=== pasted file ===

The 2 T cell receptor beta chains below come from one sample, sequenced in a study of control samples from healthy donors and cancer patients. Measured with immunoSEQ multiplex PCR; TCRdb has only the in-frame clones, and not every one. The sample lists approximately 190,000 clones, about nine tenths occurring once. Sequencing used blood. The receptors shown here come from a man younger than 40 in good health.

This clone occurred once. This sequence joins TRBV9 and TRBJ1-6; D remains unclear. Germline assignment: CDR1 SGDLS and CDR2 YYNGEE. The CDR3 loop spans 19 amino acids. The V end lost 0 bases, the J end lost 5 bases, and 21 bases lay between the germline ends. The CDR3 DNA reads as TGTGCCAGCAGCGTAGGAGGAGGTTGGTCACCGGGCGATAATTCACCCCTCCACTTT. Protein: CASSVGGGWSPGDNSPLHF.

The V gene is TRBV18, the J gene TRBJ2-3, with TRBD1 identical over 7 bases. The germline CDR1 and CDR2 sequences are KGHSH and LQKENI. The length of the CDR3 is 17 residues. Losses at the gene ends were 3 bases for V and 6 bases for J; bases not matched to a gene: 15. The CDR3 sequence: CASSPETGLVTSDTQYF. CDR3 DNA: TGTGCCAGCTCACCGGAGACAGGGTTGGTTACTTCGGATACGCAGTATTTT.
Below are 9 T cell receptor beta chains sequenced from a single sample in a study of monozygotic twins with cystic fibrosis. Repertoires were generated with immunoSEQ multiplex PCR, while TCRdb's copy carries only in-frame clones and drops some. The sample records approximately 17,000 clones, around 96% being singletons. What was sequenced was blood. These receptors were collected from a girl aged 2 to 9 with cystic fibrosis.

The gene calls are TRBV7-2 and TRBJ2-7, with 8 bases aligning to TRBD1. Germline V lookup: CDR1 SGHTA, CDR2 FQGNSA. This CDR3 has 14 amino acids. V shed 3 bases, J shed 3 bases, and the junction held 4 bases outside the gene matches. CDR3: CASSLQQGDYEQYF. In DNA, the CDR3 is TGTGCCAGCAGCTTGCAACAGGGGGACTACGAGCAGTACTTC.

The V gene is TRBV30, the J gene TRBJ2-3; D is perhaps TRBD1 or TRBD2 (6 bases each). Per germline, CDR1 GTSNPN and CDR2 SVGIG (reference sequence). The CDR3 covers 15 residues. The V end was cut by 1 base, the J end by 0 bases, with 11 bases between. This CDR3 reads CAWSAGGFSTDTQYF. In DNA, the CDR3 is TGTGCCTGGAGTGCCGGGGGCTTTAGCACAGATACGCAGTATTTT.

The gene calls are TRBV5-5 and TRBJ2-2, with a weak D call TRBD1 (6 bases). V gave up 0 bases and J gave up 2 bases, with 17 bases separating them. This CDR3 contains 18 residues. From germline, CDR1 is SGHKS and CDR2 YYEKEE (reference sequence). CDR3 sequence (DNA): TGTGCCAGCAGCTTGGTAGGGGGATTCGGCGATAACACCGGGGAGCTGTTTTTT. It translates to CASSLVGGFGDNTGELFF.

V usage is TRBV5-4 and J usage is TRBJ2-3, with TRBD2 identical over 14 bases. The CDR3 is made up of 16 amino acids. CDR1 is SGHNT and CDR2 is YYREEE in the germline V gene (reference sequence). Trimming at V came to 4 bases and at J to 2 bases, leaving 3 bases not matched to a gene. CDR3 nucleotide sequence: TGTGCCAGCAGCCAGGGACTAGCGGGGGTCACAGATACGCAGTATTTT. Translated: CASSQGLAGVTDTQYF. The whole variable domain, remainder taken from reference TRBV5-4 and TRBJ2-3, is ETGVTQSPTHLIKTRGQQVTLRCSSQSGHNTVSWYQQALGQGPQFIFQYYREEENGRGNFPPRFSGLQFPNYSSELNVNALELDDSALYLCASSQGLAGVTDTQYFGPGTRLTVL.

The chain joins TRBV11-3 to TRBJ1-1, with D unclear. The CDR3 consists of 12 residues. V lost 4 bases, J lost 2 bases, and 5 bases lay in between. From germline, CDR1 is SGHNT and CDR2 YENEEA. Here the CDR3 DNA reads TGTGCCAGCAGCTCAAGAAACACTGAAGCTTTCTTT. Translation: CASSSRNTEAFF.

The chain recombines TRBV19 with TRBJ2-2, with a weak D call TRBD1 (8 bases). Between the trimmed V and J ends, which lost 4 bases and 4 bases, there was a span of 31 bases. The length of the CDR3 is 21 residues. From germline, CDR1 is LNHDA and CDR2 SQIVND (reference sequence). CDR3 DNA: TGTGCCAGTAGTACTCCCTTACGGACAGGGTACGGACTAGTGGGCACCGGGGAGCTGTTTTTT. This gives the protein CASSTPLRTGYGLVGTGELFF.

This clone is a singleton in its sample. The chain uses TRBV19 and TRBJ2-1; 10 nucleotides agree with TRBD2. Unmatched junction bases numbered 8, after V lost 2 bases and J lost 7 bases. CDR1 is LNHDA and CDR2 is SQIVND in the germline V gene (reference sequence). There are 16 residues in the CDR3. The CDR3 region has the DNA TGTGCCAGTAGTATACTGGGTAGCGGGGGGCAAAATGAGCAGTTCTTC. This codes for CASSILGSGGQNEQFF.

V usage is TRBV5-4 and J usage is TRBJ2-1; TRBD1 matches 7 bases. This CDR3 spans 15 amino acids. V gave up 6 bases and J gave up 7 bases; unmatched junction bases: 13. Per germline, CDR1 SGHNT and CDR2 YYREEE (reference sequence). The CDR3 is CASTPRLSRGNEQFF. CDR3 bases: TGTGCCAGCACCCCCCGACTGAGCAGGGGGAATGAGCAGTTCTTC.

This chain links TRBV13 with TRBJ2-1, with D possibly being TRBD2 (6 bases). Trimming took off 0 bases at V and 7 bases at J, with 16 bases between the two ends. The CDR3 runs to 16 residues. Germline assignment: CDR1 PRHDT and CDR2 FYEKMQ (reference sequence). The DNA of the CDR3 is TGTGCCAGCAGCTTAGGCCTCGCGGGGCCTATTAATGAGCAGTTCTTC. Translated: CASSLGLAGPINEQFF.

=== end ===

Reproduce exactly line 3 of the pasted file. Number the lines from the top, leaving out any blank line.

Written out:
The V gene is TRBV18, the J gene TRBJ2-3, with TRBD1 identical over 7 bases. The germline CDR1 and CDR2 sequences are KGHSH and LQKENI. The length of the CDR3 is 17 residues. Losses at the gene ends were 3 bases for V and 6 bases for J; bases not matched to a gene: 15. The CDR3 sequence: CASSPETGLVTSDTQYF. CDR3 DNA: TGTGCCAGCTCACCGGAGACAGGGTTGGTTACTTCGGATACGCAGTATTTT.